Digital for all now

Big Data Paris 2015: “Data is the fuel of the digital economy“

Econocom 19 Mar 2015

Data is fundamental to society and the economy. The main industry players got together last week for the 4th Big Data Paris exhibition, an event which unveils the key trends in this essential market.


“Data is the fuel of the digital economy. Its value increases with every use; it brings about a change in paradigms. You have to have the courage to review the way you see products and services.”

French Secretary of State for Digital Affairs Axelle Lemaire opened  Big Data Paris with a speech in which she encouraged organisations to take advantage of megadata:

“The value of the economy today, and even more so tomorrow, lies in data, often called the 21st-century oil. But the comparison isn’t entirely apt: oil companies in the 20th century often had the monopoly, whereas we’ll need a different model for data.”



Big Data has been the subject of much discussion and debate in recent years. But it’s still in the early stages, as Elias Baltassis, Data & Analytics Director for Boston Consulting Group, said during a keynote at the event:

“We’re in a sector that’s beginning to mature, and fundamental questions are being raised.”

At last year’s Big Data Paris, Baltassis was already concerned that French organisations were late in adopting Big Data:

“Where Big Data is concerned, France is lagging behind other countries, particularly the US. It’s mainly down to Management’s mind-set: at the moment Big Data is much more a technical issue than a managerial or organisational one.”

In 2015, the coordinator of the French government’s “Nouvelle France industrielle” “Big Data” plan, Marc Chemin, was a little more optimistic, observing:

“French companies are now active in Big Data. They’re a bit disorganised, sure, but let’s remember that last year they were still just discovering it.”

This enthusiasm should perhaps be tempered, though. For whilst a number of companies have identified the practical uses of analysing megadata, they tend to separate the technical and business approaches: one focuses on infrastructures, the other on data science. For Didier Gaultier, director of Customer Intelligence at Business & Decision, this lack of convergence prevents organisations from having a holistic approach to projects:

“You can’t define the methodology without taking into account the infrastructure, tools and data available.”


Big data AND IOT: A FLOURISHING alliance

And yet Big Data projects are beginning to flourish everywhere, from multinationals to SMBs and across all industry sectors – a development which prompted Bernard Ourghanlian, Technical and Security Director for Microsoft France, to come up with a new definition:

“Data is becoming the new currency.”

For Ourghanlian, a machine learning specialist, #IoT is indissociable from Big Data. During his keynote, he stressed the importance of structuring data:

“Ambient intelligence can only deliver on its promise if connected devices all speak the same language.”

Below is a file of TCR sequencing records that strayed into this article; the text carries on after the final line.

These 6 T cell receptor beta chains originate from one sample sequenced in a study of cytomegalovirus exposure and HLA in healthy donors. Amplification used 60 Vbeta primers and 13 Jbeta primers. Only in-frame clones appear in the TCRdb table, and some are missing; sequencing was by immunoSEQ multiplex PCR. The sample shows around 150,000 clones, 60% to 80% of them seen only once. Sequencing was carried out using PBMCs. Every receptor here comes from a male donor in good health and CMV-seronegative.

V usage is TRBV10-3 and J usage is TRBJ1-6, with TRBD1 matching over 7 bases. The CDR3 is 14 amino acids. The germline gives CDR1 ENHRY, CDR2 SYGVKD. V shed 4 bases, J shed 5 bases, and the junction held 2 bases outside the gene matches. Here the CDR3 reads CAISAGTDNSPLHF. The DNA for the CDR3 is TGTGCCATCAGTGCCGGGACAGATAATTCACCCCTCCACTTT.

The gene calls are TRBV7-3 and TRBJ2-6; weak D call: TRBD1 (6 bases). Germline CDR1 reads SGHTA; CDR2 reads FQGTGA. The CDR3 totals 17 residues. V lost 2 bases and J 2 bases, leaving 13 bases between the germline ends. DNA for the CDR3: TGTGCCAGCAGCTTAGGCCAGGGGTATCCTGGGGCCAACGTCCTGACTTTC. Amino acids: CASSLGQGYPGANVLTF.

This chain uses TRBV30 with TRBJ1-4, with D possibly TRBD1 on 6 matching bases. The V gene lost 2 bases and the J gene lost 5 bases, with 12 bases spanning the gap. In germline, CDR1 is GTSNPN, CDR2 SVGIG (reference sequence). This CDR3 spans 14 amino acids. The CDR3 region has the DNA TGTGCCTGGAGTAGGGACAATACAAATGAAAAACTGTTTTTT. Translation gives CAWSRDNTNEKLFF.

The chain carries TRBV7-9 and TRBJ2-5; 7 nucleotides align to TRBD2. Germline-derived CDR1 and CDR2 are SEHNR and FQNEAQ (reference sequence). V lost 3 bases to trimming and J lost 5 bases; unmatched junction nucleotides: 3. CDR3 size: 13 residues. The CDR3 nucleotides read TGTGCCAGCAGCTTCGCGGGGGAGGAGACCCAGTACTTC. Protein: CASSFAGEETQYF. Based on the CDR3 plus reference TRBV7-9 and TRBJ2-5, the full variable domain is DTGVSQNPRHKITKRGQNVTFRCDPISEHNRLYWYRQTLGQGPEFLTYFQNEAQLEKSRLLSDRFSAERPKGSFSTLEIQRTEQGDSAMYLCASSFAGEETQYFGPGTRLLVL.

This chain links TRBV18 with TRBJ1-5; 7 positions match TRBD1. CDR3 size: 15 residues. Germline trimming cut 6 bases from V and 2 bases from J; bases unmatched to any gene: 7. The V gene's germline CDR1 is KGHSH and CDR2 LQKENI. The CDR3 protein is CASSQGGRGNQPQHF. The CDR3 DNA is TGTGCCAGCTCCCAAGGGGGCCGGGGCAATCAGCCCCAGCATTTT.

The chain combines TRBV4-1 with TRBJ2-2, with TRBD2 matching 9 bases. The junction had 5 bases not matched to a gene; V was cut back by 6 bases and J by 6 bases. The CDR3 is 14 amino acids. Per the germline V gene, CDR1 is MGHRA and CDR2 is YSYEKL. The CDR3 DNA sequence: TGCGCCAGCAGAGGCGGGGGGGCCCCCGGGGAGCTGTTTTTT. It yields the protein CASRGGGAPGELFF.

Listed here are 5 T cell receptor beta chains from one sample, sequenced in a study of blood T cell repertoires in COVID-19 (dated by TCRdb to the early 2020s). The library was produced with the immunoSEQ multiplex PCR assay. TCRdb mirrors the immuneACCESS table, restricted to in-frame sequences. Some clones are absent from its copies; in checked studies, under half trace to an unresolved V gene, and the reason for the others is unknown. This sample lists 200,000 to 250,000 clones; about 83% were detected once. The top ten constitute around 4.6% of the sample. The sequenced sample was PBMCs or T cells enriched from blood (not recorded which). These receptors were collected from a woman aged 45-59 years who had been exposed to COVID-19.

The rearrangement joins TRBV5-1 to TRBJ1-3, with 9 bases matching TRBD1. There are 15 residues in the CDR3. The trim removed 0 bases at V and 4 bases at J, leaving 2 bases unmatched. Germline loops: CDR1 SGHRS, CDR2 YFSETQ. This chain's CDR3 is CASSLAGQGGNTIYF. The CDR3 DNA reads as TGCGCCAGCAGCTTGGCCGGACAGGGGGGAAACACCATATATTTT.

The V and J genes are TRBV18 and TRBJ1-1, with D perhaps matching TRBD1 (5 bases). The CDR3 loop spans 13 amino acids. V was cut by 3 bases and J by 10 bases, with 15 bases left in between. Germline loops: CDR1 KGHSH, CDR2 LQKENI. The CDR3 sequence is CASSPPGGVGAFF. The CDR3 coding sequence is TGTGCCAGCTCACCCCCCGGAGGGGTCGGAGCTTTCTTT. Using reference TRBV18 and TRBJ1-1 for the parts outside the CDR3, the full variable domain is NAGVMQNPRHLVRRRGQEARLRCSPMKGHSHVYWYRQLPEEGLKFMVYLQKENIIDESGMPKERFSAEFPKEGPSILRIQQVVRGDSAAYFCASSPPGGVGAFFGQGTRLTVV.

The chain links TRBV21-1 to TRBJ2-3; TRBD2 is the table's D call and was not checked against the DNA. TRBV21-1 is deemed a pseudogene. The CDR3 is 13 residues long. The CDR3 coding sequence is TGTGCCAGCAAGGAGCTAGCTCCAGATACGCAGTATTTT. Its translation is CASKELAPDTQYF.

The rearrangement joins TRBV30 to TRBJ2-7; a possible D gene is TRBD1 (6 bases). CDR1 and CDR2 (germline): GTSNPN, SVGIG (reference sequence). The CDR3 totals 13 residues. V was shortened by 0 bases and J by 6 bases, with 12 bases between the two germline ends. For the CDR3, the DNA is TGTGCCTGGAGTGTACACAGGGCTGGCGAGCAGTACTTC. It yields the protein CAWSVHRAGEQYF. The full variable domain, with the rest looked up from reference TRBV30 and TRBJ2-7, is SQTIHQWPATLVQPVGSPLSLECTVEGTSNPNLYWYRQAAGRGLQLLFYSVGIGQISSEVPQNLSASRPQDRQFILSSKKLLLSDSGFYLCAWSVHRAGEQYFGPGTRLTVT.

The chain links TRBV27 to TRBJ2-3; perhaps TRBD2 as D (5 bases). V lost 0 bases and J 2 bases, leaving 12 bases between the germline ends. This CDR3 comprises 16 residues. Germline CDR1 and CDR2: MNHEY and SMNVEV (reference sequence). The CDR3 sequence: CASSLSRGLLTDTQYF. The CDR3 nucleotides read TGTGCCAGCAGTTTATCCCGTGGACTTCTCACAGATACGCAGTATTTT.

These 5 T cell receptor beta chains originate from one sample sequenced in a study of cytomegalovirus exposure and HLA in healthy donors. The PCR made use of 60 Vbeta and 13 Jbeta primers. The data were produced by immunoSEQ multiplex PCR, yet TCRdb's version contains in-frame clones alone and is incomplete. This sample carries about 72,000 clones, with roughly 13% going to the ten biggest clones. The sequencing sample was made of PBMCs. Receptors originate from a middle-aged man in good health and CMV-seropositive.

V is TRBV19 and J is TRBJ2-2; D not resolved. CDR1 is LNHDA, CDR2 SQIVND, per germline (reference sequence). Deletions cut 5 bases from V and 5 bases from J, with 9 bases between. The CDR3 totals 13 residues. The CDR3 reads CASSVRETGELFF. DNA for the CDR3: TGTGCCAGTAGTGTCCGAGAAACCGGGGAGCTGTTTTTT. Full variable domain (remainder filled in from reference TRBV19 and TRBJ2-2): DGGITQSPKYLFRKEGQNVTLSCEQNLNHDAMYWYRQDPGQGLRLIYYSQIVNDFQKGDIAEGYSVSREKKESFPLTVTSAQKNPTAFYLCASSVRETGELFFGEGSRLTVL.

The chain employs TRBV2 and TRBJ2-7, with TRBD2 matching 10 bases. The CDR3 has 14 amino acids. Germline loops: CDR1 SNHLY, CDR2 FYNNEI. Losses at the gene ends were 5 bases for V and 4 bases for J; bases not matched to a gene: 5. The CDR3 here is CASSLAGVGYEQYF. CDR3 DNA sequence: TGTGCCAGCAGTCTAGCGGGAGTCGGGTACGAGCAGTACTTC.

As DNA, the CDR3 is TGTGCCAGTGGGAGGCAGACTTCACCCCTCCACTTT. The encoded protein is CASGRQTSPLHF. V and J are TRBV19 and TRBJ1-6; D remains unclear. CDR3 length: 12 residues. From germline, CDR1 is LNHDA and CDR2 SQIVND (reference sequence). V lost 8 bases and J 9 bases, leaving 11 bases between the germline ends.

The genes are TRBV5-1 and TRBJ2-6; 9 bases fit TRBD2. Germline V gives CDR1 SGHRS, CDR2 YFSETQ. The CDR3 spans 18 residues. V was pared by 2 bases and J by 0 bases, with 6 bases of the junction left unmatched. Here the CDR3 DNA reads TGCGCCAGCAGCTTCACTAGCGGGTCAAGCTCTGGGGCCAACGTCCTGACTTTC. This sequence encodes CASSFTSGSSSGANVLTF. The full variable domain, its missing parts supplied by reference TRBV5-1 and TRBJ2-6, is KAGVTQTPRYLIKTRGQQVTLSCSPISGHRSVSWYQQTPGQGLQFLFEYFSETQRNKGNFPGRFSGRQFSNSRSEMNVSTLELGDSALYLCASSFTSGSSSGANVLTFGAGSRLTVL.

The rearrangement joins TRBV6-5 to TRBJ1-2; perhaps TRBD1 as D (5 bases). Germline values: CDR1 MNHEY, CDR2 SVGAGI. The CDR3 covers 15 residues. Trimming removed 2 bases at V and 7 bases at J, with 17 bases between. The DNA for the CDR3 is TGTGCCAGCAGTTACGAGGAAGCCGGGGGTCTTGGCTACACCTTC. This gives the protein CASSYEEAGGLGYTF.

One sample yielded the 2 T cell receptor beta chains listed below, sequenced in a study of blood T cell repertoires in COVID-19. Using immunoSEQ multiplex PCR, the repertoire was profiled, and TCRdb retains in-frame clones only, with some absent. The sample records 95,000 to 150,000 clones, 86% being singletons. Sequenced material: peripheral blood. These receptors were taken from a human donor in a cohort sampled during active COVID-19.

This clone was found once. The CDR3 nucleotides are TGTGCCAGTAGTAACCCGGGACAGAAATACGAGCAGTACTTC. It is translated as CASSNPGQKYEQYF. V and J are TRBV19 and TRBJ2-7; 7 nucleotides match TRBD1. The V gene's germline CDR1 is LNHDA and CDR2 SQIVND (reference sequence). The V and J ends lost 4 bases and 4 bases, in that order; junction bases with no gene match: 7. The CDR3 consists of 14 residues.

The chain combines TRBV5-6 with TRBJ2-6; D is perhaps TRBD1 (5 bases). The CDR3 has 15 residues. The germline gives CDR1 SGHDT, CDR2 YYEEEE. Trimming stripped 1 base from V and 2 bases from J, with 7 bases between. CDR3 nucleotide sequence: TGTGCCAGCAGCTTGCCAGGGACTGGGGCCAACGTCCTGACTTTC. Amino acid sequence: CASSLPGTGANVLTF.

For at the moment, there is no official standard for the interaction of devices: data can be transmitted in a variety of formats.


Table ronde sur le salon Big Data Paris

Thomas Serval, Co-founder of KOLIBREE, Hugues Severa d’Aviva, Mathias Herberts from Citizen Data and Pascal Brosset from Schneider Electric during the round table on IoT.


A number of startups specialising in IoT also attended this year’s conference, such as Cityzen Data. As founder Mathias Herberts explains:

“We’re surrounded by all sorts of data, in all industry sectors and in our everyday lives. Technology, which is more reliable than people, allows us to collect and measure it. But a problem that is starting to arise more and more is not having the tools to store and analyse these massive volumes of data. What Cityzen Data does is finds solutions to this very problem. We provide companies with big clouds that collect mainly the data from connected devices and find ways to process it.”

The real challenge now is exploiting big data: being able to get the added value out of large volumes of data. For Pascal Brosset, director of innovation at Schneider Electric, this is the key issue:

“The problem isn’t making connected devices but knowing what users do with them and getting the data to talk.”



“Getting data to talk” requires algorithms, of course, but not only that. Benoît Bourdé of Exalead  insists on the importance of the quality of the data, particularly from the point of view of customer relations:

“You need good data, but mainly data that’s linked to other data. Phase 1 is the “snapshot” at the end of the month. Then you need to add the data from the Internet or from outside the company, and then complete the sequences, which is customer behaviour over time.”

According to Bourdé, who specialises in innovative applications, analysing large volumes of qualitative data means companies can measure customer satisfaction and then hone their sales strategy. These sorts of indicators can also be used for prospecting: by closely observing the behaviour of current clients, it’s possible to predict how prospects will respond to a product or service. So if the methodology is right, that’s a ROI guaranteed.

The exhibitors and visitors to Big Data Paris were unanimous: the possibilities of Big Data are immense and we’re only at the beginning of a movement that could revolutionise the way our companies work. As Axelle Lemaire said in her opening address:

“We just need to nurture the potential.”

So, in other words – promote the Digital for All, Now movement.


Photo credit: Philippe – La Défense (Paris) – Night Shots – CNIT et tour SFR / / Licence CC BY-NC-SA 2.0)

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